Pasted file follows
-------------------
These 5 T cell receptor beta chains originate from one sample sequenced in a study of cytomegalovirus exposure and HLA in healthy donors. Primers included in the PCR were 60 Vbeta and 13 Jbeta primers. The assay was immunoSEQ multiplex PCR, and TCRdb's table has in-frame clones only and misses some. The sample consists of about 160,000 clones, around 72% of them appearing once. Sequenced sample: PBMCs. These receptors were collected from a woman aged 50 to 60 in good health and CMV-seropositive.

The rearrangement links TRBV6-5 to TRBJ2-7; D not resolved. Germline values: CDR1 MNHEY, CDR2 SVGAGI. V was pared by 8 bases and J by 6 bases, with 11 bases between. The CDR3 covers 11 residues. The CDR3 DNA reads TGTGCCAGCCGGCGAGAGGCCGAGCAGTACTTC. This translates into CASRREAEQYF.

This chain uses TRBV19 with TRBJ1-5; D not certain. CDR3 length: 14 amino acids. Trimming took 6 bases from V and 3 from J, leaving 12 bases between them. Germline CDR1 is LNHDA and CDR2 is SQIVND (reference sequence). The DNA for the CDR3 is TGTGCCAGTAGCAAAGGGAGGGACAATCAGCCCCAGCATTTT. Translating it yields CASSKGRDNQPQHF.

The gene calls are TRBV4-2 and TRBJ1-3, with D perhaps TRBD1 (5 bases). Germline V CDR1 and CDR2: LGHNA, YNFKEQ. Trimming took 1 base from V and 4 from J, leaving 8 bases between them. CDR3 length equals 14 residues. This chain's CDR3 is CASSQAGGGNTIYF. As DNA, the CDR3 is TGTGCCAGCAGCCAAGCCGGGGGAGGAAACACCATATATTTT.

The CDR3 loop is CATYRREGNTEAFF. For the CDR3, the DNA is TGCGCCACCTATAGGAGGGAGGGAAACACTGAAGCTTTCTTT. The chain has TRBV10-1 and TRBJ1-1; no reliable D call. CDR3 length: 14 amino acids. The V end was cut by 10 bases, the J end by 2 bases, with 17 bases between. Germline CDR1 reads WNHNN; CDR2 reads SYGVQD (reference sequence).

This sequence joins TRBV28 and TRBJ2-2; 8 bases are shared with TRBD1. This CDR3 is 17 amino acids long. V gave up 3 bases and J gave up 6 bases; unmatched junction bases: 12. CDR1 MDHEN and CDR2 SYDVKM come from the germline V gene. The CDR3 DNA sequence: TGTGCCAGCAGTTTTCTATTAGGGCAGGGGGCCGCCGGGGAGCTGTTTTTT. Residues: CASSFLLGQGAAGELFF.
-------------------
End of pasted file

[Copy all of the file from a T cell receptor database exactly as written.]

These 5 T cell receptor beta chains originate from one sample sequenced in a study of cytomegalovirus exposure and HLA in healthy donors. Primers included in the PCR were 60 Vbeta and 13 Jbeta primers. The assay was immunoSEQ multiplex PCR, and TCRdb's table has in-frame clones only and misses some. The sample consists of about 160,000 clones, around 72% of them appearing once. Sequenced sample: PBMCs. These receptors were collected from a woman aged 50 to 60 in good health and CMV-seropositive.

The rearrangement links TRBV6-5 to TRBJ2-7; D not resolved. Germline values: CDR1 MNHEY, CDR2 SVGAGI. V was pared by 8 bases and J by 6 bases, with 11 bases between. The CDR3 covers 11 residues. The CDR3 DNA reads TGTGCCAGCCGGCGAGAGGCCGAGCAGTACTTC. This translates into CASRREAEQYF.

This chain uses TRBV19 with TRBJ1-5; D not certain. CDR3 length: 14 amino acids. Trimming took 6 bases from V and 3 from J, leaving 12 bases between them. Germline CDR1 is LNHDA and CDR2 is SQIVND (reference sequence). The DNA for the CDR3 is TGTGCCAGTAGCAAAGGGAGGGACAATCAGCCCCAGCATTTT. Translating it yields CASSKGRDNQPQHF.

The gene calls are TRBV4-2 and TRBJ1-3, with D perhaps TRBD1 (5 bases). Germline V CDR1 and CDR2: LGHNA, YNFKEQ. Trimming took 1 base from V and 4 from J, leaving 8 bases between them. CDR3 length equals 14 residues. This chain's CDR3 is CASSQAGGGNTIYF. As DNA, the CDR3 is TGTGCCAGCAGCCAAGCCGGGGGAGGAAACACCATATATTTT.

The CDR3 loop is CATYRREGNTEAFF. For the CDR3, the DNA is TGCGCCACCTATAGGAGGGAGGGAAACACTGAAGCTTTCTTT. The chain has TRBV10-1 and TRBJ1-1; no reliable D call. CDR3 length: 14 amino acids. The V end was cut by 10 bases, the J end by 2 bases, with 17 bases between. Germline CDR1 reads WNHNN; CDR2 reads SYGVQD (reference sequence).

This sequence joins TRBV28 and TRBJ2-2; 8 bases are shared with TRBD1. This CDR3 is 17 amino acids long. V gave up 3 bases and J gave up 6 bases; unmatched junction bases: 12. CDR1 MDHEN and CDR2 SYDVKM come from the germline V gene. The CDR3 DNA sequence: TGTGCCAGCAGTTTTCTATTAGGGCAGGGGGCCGCCGGGGAGCTGTTTTTT. Residues: CASSFLLGQGAAGELFF.